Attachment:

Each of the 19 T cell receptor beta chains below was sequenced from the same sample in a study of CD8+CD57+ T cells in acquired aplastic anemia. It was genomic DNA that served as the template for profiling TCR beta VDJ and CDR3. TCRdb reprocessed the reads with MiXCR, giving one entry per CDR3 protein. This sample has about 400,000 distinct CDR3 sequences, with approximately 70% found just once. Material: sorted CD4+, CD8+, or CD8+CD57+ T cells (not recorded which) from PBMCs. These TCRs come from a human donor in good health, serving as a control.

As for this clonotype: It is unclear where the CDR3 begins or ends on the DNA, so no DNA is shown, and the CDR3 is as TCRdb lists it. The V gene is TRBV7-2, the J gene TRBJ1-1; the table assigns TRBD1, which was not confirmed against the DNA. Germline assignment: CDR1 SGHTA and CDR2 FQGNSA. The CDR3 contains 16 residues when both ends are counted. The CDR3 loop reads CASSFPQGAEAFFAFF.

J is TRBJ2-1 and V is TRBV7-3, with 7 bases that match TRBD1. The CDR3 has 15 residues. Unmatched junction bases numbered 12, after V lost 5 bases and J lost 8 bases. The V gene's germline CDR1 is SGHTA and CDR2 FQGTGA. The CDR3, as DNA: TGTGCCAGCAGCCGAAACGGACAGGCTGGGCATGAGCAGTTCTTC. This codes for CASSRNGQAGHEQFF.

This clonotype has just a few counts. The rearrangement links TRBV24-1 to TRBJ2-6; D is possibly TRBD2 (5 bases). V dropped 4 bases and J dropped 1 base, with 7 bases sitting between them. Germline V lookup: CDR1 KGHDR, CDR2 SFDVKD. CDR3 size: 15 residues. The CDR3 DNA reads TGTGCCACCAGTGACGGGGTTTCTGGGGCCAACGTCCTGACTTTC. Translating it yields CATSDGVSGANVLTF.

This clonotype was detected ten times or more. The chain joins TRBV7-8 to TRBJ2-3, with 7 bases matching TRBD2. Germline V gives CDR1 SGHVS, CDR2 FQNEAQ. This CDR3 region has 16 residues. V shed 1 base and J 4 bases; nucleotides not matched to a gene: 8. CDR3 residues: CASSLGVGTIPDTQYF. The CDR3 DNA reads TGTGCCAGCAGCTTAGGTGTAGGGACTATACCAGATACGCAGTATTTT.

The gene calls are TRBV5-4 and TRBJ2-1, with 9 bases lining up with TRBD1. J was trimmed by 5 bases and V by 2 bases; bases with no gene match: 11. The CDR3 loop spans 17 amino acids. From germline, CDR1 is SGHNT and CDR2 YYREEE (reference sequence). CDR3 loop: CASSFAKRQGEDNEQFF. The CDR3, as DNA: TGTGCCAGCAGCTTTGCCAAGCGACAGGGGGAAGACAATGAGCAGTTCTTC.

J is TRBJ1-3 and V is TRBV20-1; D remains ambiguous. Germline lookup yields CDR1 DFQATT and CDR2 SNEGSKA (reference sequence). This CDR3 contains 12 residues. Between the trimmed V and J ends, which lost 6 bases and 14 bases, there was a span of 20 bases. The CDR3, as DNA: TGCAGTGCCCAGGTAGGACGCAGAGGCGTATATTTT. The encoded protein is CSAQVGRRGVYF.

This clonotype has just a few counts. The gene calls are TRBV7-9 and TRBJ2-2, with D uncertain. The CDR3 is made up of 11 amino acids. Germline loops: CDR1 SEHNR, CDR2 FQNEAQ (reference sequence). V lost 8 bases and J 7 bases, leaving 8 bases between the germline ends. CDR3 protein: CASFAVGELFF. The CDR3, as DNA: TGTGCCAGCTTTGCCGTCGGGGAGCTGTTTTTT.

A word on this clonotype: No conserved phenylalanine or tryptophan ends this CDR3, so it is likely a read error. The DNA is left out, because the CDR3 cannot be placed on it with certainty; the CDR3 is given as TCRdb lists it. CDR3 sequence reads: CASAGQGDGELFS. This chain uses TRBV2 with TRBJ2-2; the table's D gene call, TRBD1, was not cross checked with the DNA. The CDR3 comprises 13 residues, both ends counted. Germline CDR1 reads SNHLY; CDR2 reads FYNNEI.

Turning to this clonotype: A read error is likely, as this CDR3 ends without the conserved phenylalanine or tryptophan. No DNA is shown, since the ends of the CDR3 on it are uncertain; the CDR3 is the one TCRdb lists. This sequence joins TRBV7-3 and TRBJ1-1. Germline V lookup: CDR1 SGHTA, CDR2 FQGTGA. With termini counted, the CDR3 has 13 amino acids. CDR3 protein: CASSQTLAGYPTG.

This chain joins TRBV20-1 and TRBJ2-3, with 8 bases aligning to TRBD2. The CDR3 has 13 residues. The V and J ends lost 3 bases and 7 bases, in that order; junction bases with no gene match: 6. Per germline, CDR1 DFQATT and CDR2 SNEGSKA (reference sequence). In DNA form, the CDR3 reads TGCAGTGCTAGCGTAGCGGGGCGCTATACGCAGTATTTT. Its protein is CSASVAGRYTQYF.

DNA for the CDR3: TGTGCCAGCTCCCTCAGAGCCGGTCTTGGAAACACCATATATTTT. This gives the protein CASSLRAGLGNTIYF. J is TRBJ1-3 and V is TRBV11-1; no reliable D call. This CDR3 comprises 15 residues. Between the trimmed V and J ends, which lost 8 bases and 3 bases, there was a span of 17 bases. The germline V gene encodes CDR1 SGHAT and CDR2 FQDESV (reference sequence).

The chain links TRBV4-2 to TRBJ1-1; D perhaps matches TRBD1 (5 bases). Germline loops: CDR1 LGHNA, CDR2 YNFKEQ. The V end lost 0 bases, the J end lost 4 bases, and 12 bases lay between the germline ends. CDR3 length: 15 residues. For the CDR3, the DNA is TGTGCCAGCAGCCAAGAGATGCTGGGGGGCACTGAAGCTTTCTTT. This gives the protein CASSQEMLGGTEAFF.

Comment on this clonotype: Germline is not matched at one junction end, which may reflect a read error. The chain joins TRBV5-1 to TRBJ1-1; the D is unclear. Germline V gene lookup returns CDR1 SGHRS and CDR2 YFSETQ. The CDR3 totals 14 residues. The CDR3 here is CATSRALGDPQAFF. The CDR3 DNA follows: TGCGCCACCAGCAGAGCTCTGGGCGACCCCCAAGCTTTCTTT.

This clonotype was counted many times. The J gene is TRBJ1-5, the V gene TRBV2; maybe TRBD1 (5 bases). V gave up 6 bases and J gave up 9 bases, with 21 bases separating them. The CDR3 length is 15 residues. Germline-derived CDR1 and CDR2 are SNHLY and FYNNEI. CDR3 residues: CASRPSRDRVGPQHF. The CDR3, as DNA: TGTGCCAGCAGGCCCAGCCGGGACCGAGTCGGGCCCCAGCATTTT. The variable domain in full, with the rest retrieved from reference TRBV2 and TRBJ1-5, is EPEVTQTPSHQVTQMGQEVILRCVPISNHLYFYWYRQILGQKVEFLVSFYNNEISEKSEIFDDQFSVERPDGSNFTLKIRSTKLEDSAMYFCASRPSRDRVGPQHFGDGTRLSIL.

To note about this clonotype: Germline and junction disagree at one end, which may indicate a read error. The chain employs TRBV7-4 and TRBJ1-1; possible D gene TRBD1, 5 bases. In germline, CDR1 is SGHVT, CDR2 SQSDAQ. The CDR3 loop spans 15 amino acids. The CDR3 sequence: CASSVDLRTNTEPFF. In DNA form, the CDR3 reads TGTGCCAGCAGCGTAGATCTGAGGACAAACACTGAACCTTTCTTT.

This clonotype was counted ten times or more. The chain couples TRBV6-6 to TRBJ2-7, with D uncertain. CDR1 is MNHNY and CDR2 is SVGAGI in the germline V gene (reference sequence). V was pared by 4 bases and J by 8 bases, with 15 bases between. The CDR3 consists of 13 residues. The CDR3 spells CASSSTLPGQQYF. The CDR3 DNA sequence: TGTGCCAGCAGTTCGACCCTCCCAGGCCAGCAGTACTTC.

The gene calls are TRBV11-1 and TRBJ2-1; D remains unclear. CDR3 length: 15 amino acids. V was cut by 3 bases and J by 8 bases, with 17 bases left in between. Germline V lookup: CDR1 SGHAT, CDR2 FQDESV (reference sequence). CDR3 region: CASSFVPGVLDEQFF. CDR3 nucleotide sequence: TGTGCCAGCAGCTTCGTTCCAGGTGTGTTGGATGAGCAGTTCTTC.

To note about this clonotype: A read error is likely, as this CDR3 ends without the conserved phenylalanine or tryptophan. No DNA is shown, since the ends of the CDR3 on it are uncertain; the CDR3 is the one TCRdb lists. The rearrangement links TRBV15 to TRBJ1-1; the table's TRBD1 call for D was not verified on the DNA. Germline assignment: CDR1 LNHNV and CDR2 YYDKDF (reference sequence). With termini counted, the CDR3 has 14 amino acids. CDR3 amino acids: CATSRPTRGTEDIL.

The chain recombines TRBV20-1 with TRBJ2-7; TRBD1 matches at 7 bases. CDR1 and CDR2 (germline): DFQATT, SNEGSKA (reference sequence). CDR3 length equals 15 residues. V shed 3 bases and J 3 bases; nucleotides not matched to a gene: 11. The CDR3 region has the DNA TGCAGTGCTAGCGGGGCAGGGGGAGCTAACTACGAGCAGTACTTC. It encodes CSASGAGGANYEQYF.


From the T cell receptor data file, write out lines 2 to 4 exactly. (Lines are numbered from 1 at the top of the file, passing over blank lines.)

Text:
As for this clonotype: It is unclear where the CDR3 begins or ends on the DNA, so no DNA is shown, and the CDR3 is as TCRdb lists it. The V gene is TRBV7-2, the J gene TRBJ1-1; the table assigns TRBD1, which was not confirmed against the DNA. Germline assignment: CDR1 SGHTA and CDR2 FQGNSA. The CDR3 contains 16 residues when both ends are counted. The CDR3 loop reads CASSFPQGAEAFFAFF.

J is TRBJ2-1 and V is TRBV7-3, with 7 bases that match TRBD1. The CDR3 has 15 residues. Unmatched junction bases numbered 12, after V lost 5 bases and J lost 8 bases. The V gene's germline CDR1 is SGHTA and CDR2 FQGTGA. The CDR3, as DNA: TGTGCCAGCAGCCGAAACGGACAGGCTGGGCATGAGCAGTTCTTC. This codes for CASSRNGQAGHEQFF.

This clonotype has just a few counts. The rearrangement links TRBV24-1 to TRBJ2-6; D is possibly TRBD2 (5 bases). V dropped 4 bases and J dropped 1 base, with 7 bases sitting between them. Germline V lookup: CDR1 KGHDR, CDR2 SFDVKD. CDR3 size: 15 residues. The CDR3 DNA reads TGTGCCACCAGTGACGGGGTTTCTGGGGCCAACGTCCTGACTTTC. Translating it yields CATSDGVSGANVLTF.